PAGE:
Self-testing for cancer: a community survey

Sue Wilson, Angela V. Ryan, Sheila M. Greenfield, Sue C. Clifford, Roger L. Holder, Helen M. Pattison, David A. Fitzmaurice, Richard J. McManus

Research output: Contribution to journalArticle

Abstract

Background: Cancer-related self-tests are currently available to buy in pharmacies or over the internet, including tests for faecal occult blood, PSA and haematuria. Self-tests have potential benefits (e.g. convenience) but there are also potential harms (e.g. delays in seeking treatment). The extent of cancer-related self-test use in the UK is not known. This study aimed to determine the prevalence of cancer-related self-test use. Methods: Adults (n = 5,545) in the West Midlands were sent a questionnaire that collected socio-demographic information and data regarding previous and potential future use of 18 different self-tests. Prevalence rates were directly standardised to the England population. The postcode based Index of Multiple Deprivation 2004 was used as aproxy measure of deprivation. Results: 2,925 (54%) usable questionnaires were returned. 1.2% (95% CI 0.83% to 1.66%) of responders reported having used a cancer related self test kit and a further 36% reported that they would consider using one in the future. Logistic regression analyses suggest that increasing age, deprivation category and employment status were associated with cancer-related self-test kit use. Conclusion: We conclude that one in 100 of the adult population have used a cancer-related self-test kit and over a third would consider using one in the future. Self-test kit use could alter perceptions of risk, cause psychological morbidity and impact on the demand for healthcare.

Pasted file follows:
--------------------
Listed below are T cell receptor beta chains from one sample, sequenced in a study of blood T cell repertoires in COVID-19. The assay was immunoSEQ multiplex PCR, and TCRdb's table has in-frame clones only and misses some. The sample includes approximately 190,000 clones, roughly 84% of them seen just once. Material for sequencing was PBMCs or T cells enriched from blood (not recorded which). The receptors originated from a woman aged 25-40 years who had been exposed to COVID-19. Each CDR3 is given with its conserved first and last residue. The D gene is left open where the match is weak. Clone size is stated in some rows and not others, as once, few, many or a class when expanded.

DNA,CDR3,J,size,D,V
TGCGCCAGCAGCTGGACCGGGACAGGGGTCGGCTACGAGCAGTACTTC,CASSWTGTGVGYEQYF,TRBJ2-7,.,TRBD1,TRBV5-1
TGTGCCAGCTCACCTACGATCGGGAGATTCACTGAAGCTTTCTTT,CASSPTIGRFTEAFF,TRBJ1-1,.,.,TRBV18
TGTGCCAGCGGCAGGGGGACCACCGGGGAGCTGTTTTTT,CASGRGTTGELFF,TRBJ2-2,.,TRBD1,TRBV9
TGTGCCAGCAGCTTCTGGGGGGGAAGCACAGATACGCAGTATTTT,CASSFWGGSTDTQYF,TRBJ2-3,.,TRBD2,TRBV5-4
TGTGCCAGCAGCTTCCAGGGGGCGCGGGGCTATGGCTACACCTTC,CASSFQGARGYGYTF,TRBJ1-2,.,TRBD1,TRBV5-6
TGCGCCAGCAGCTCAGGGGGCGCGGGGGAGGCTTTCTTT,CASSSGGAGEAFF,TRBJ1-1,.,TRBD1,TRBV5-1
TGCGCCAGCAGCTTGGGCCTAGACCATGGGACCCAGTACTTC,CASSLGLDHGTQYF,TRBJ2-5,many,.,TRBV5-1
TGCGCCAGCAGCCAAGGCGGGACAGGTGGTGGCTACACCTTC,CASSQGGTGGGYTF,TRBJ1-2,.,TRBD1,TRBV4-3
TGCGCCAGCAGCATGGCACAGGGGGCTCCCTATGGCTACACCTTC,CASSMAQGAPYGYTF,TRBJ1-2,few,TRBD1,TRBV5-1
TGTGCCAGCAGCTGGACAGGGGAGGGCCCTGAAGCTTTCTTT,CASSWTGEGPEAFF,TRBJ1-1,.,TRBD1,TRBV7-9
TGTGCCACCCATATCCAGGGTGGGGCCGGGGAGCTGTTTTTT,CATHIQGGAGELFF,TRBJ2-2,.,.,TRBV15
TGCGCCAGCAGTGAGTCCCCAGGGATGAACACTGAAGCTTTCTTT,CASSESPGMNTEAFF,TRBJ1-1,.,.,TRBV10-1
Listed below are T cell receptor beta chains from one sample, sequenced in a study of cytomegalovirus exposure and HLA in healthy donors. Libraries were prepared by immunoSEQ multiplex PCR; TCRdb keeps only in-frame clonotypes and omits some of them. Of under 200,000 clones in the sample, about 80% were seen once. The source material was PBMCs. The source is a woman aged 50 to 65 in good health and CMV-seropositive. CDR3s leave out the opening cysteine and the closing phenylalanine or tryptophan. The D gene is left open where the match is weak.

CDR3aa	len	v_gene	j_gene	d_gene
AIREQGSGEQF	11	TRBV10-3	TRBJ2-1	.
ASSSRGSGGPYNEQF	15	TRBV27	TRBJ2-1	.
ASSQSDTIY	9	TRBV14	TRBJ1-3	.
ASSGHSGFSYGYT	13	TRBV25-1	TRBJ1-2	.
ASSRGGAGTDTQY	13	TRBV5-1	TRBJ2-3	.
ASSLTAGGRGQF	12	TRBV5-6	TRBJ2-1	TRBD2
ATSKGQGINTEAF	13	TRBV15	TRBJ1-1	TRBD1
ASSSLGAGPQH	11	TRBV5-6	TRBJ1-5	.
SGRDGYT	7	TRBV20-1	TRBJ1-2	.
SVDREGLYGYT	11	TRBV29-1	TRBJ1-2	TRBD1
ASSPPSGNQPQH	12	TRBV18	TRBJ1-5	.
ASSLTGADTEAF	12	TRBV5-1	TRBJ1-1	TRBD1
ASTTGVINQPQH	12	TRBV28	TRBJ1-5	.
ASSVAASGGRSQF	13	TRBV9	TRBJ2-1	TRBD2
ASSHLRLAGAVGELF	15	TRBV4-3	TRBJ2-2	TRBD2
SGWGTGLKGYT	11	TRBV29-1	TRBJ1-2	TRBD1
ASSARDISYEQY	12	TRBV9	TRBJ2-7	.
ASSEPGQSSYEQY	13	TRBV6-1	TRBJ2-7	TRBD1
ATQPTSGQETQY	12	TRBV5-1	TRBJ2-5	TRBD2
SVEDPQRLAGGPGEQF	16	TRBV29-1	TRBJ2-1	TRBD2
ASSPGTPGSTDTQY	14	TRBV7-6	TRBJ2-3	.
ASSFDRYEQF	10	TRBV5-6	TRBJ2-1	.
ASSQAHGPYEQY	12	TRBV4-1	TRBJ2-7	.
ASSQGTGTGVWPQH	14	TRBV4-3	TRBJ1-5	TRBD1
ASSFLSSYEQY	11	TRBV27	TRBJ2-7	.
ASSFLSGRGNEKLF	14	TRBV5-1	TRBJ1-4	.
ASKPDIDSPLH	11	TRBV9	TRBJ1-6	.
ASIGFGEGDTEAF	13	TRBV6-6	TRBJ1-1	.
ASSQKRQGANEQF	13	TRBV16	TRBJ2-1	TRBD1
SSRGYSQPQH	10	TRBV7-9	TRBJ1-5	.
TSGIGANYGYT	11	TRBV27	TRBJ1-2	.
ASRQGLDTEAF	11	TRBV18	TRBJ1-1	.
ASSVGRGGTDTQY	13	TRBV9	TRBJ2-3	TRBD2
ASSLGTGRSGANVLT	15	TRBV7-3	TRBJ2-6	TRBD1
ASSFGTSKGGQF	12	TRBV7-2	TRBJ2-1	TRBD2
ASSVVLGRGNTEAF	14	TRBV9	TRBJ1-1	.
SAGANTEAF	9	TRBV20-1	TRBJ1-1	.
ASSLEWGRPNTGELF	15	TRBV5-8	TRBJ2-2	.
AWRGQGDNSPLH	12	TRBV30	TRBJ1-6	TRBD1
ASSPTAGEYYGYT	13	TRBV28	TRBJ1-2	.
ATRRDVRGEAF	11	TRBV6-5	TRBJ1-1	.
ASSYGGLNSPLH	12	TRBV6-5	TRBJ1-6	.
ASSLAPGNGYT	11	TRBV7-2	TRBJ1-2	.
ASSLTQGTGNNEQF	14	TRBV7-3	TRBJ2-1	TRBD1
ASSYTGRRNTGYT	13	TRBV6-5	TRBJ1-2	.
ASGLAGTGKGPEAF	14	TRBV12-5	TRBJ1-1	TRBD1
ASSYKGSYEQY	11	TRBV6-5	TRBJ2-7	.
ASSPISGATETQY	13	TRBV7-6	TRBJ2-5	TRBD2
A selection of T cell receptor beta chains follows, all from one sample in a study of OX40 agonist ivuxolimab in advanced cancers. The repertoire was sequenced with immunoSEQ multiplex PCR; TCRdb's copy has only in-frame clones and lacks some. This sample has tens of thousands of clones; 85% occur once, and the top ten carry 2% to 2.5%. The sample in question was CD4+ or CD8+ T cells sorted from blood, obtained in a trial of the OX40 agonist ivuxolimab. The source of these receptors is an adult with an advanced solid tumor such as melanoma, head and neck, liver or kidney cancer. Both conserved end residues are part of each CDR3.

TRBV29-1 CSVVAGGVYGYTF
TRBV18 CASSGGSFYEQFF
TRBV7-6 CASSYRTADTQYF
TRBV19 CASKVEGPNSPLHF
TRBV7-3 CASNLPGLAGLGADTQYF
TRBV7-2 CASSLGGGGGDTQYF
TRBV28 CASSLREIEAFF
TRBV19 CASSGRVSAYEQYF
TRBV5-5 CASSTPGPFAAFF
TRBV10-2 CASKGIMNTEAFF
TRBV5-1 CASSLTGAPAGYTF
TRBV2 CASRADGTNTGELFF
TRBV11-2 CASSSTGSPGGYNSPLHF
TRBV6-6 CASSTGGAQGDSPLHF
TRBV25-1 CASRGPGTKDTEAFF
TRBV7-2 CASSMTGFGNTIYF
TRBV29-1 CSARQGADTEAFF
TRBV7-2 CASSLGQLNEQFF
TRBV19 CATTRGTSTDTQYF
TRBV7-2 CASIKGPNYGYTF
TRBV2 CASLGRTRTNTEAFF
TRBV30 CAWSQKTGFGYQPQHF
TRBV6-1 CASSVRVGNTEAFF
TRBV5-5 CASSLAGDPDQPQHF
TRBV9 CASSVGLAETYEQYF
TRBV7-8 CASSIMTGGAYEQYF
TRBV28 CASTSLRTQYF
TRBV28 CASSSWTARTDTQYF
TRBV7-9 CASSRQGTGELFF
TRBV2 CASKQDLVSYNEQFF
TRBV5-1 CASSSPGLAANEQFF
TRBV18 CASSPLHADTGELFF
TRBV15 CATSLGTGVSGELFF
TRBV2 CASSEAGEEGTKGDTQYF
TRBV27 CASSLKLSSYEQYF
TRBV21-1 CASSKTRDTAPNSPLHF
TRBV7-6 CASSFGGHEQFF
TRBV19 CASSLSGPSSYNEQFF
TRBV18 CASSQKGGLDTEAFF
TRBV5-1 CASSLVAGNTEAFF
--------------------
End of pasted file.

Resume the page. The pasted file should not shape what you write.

Original languageEnglish
Article number102
Pages (from-to)102
JournalBMC Cancer
Volume8
Issue number102
DOIs
Publication statusPublished - 14 Apr 2008

Bibliographical note

© 2008 Wilson et al; licensee BioMed Central Ltd. This is an Open Access article distributed under the terms of the Creative Commons Attribution License (http://creativecommons.org/licenses/by/2.0), which permits unrestricted use, distribution, and reproduction in any medium, provided the original work is properly cited.

Keywords

  • Cancer
  • self-test
  • faecal occult blood
  • PSA
  • haematuria
  • UK

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    Wilson, S., Ryan, A. V., Greenfield, S. M., Clifford, S. C., Holder, R. L., Pattison, H. M., Fitzmaurice, D. A., & McManus, R. J. (2008). Self-testing for cancer: a community survey. BMC Cancer, 8(102), 102. [102]. https://doi.org/10.1186/1471-2407-8-102